FOXBOROUGH, Mass. -- "It all starts with the quarterback."
When it comes to building a successful team in the NFL, how many times have we heard this? It's easily the single most important position in the game, and one could make a strong argument in all professional sports.
The Patriots have had a magical run of success since Tom Brady seized the starting role in 2001. With a victory Sunday, the franchise will record its 12th straight winning season, a stretch matched only by the San Francisco 49ers (1983-98) and Dallas Cowboys (1970-85), who each had streaks of 16 straight winning seasons. A win will also produce the team's 10th AFC East championship over that span.
Coach Bill Belichick stated the obvious Friday when pointing out that Brady "has a lot to do with it" and has "been a great player for us." Everyone knows that it's been a remarkable run for Brady and the Patriots, and with him still playing at such a high level at age 35, there is no clear end in sight. Brady's stellar 2012 season is starting to generate more chatter for MVP consideration.
Still, it never hurts to be reminded of how the "other half" lives, and that's where the Dolphins enter the picture.
Consider that in the 12-year span in which Brady has been No. 1 on the Patriots' quarterback depth chart, the Dolphins have had 16 different quarterbacks start at least one game, beginning with Jay Fiedler (2001-04) and ending with the signal-caller that Miami finally believes can be the long-term answer, 2012 first-round draft choice Ryan Tannehill (No. 8 overall pick).
In between, there were the likes of Gus Frerotte (2005), Joey Harrington (2006), Cleo Lemon (2006-2007), Trent Green (2007), Chad Pennington (2008-10), Chad Henne (2009-11) and Matt Moore (2011), among others. There was also what turned out to be a major miscue when the Dolphins had the chance to sign Drew Brees as a free agent in 2006 and went with Daunte Culpepper instead because of concern over Brees' injured throwing shoulder following surgery.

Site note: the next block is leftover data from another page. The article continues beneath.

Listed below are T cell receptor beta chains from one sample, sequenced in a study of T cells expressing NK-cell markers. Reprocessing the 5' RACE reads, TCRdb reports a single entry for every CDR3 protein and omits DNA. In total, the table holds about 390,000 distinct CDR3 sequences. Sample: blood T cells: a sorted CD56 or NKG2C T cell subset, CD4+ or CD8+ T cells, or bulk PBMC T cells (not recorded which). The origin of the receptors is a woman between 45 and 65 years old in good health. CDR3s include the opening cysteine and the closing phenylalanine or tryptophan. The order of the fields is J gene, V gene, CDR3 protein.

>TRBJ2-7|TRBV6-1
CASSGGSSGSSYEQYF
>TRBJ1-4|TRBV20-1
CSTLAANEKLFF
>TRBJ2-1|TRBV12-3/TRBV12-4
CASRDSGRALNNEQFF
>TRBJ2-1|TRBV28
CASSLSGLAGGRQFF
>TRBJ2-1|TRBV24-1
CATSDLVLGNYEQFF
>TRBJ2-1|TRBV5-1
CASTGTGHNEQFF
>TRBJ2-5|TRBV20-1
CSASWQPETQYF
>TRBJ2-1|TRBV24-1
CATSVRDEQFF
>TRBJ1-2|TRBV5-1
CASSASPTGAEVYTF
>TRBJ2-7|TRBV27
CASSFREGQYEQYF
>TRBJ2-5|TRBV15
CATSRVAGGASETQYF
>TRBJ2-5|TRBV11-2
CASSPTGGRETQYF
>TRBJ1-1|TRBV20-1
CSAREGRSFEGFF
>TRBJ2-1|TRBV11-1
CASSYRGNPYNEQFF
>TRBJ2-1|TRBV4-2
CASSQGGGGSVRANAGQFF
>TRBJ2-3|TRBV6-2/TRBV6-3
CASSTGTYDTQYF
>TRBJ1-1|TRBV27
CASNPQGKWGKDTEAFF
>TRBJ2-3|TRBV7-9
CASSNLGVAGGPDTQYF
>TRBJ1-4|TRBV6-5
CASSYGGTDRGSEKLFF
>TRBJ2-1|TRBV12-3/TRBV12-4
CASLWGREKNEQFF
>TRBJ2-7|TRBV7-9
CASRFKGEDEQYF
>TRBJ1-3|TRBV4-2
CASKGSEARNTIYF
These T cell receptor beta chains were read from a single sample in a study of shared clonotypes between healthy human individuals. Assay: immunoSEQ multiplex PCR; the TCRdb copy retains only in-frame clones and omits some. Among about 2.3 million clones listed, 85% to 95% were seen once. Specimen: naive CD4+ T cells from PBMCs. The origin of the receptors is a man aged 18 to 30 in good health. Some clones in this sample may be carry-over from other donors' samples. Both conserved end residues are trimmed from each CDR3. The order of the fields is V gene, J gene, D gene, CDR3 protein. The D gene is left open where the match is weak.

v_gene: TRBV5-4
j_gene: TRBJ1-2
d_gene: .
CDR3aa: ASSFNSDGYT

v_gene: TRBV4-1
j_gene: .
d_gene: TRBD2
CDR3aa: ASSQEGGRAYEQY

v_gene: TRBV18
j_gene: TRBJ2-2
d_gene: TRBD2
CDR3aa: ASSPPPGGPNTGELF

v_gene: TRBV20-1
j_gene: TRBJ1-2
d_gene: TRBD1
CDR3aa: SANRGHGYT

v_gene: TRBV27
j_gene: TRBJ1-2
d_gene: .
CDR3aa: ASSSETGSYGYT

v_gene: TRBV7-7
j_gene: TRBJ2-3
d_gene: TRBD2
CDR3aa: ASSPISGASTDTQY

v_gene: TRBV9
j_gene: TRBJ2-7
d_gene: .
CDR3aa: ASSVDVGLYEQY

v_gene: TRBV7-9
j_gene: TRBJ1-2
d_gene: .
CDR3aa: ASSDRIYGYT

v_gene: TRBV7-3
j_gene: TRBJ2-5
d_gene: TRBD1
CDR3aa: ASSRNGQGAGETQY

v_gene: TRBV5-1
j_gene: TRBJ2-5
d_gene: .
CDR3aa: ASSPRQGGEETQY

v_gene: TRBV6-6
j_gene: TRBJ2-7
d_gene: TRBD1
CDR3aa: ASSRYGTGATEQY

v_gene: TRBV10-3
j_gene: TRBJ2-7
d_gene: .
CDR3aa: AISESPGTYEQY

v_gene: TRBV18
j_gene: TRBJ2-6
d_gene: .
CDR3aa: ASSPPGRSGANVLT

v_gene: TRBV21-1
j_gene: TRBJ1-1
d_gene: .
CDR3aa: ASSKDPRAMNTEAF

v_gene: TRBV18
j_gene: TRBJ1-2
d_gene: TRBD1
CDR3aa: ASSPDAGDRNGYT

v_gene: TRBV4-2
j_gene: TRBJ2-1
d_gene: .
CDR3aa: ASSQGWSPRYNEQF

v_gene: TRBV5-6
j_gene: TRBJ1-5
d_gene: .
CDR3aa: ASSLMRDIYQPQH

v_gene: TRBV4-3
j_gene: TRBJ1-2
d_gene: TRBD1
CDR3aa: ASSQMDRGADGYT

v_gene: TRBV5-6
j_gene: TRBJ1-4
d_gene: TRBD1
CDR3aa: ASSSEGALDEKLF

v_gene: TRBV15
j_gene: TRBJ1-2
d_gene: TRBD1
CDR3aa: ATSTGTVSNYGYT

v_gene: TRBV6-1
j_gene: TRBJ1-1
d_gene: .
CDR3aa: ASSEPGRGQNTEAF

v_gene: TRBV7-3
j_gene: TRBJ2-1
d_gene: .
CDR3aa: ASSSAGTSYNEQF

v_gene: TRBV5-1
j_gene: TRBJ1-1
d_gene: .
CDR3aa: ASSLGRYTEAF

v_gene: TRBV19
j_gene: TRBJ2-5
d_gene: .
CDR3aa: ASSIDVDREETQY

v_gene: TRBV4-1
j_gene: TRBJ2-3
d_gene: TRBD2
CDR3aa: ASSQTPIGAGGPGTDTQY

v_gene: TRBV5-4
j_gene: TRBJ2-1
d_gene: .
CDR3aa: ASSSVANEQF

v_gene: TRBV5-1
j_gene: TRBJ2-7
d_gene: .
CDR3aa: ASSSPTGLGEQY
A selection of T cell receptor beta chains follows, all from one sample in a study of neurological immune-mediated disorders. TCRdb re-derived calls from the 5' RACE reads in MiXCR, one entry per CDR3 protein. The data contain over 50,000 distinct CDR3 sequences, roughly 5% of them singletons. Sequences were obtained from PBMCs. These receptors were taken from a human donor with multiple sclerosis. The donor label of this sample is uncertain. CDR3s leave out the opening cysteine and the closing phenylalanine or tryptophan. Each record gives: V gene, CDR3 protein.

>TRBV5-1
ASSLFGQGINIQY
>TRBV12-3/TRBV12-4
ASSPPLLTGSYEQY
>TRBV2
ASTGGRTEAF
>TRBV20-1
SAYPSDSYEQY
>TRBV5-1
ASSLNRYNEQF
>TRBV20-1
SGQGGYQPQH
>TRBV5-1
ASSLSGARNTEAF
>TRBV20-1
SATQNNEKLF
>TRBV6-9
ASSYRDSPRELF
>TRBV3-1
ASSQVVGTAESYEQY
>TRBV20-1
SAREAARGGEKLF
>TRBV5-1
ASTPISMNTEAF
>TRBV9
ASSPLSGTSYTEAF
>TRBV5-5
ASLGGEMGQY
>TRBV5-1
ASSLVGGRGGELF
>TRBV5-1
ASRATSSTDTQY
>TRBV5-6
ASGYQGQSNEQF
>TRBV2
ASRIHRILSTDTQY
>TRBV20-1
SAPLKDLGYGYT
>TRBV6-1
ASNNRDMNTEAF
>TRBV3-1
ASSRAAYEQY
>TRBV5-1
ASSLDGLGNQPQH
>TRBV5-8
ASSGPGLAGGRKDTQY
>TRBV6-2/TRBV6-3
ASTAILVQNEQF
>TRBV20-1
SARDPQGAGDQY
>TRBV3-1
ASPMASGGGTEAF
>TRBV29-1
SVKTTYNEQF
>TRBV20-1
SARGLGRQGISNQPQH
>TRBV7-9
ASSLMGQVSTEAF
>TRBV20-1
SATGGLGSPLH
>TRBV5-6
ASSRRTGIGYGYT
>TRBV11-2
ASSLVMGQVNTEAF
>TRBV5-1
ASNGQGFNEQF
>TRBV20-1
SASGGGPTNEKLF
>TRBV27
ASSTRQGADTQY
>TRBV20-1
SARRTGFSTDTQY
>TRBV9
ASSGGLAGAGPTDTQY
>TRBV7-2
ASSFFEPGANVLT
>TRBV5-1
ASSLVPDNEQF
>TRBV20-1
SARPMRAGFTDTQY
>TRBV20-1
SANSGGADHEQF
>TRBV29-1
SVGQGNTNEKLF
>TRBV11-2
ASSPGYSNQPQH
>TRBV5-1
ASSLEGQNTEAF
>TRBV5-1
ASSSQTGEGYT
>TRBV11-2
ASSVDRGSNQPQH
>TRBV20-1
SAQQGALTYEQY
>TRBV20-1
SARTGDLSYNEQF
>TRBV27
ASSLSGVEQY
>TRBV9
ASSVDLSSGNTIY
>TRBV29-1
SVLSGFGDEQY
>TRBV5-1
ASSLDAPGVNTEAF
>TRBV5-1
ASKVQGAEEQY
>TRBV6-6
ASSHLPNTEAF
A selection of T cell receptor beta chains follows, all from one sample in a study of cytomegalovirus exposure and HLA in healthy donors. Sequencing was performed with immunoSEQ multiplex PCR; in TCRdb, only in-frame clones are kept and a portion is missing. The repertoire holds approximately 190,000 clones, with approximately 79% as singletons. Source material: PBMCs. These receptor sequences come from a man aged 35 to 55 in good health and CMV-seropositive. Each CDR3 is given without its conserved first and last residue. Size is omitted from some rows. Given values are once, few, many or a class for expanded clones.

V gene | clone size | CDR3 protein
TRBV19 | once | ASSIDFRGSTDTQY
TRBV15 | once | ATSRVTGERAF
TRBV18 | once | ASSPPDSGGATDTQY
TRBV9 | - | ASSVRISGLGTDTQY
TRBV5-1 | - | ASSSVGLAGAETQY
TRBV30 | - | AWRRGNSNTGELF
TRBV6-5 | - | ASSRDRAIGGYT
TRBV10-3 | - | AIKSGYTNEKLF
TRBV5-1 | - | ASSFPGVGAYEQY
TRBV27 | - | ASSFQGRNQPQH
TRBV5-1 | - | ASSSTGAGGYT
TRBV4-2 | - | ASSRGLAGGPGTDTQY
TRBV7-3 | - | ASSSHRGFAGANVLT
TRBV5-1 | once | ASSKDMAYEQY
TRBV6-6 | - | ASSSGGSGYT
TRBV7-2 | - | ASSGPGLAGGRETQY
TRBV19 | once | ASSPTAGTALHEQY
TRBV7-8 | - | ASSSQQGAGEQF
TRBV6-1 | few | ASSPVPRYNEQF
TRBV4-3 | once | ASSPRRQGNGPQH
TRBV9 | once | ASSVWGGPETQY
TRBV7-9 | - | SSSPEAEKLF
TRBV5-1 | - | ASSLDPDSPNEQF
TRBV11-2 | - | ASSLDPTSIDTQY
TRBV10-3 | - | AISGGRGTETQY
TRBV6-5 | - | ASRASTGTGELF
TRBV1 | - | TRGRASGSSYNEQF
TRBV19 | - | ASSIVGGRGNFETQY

As tabulated by ESPN Stats & Information, Dolphins quarterbacks combined to complete 58.6 percent of their passes for 39,820 yards with 202 touchdowns and 201 interceptions over that time.
Not surprisingly, the Dolphins have posted a 79-92 record since 2001, the Brady-led Patriots 142-55.
When it comes to the "it all starts with the quarterback" line of thinking, no one in the league has benefited from a longer stretch with the same signal-caller than Belichick, and the coach explained Friday how that has helped shape his winning program.
"The ball runs through his hands on virtually every play, one way or another," he said. "What that player does well, what his strengths are and being able to build around them. ... Each team, each player has their own strengths and weaknesses, but if you can count on somebody being there on a consistent basis, then you can plan and work around that to a certain degree."
That's the luxury the Patriots have had since 2001, and something the Dolphins once had when Dan Marino started nine regular-season games in 1983 and put together a remarkable career through 1999.
At some point, the Patriots will have to consider life without Brady, just as the Dolphins did post-Marino. The Patriots got a taste of it in 2008 when Brady was injured, but otherwise, he has been the constant along with Belichick.
"Tom has a lot of strengths, he does a lot of things well, so there aren't a lot of limiting factors with him," Belichick said. "Really, it opens a lot of doors more than closes them."
As for Miami and the 6-foot-4, 222-pound Tannehill, the hope is those doors that have mostly been slamming shut in the post-Marino era are finally swinging open again. In comparison with the Patriots' other two rivals in the AFC East -- the Mark Sanchez-led New York Jets and the Ryan Fitzpatrick-led Buffalo Bills -- the Dolphins currently look like the Patriots' biggest threat in the division. A main reason is Tannehill's potential.
"They're certainly not afraid to put the ball in his hands in critical situations, and he's done a good job of delivering for them," said Belichick, who only had to point to last Sunday's last-minute drive in which Tannehill led the Dolphins into field goal range to record a 24-21 win over the Seahawks. "He's a good player."
Good but still developing, as his 7 touchdowns-versus-12 interceptions stat line shows. Most importantly at this point, Tannehill offers the stability to which Belichick refers, paired with a first-year head coach in Joe Philbin who is still establishing a foundation for his program.
New Englanders remember what it was like when Belichick and Brady were doing the same in 2001.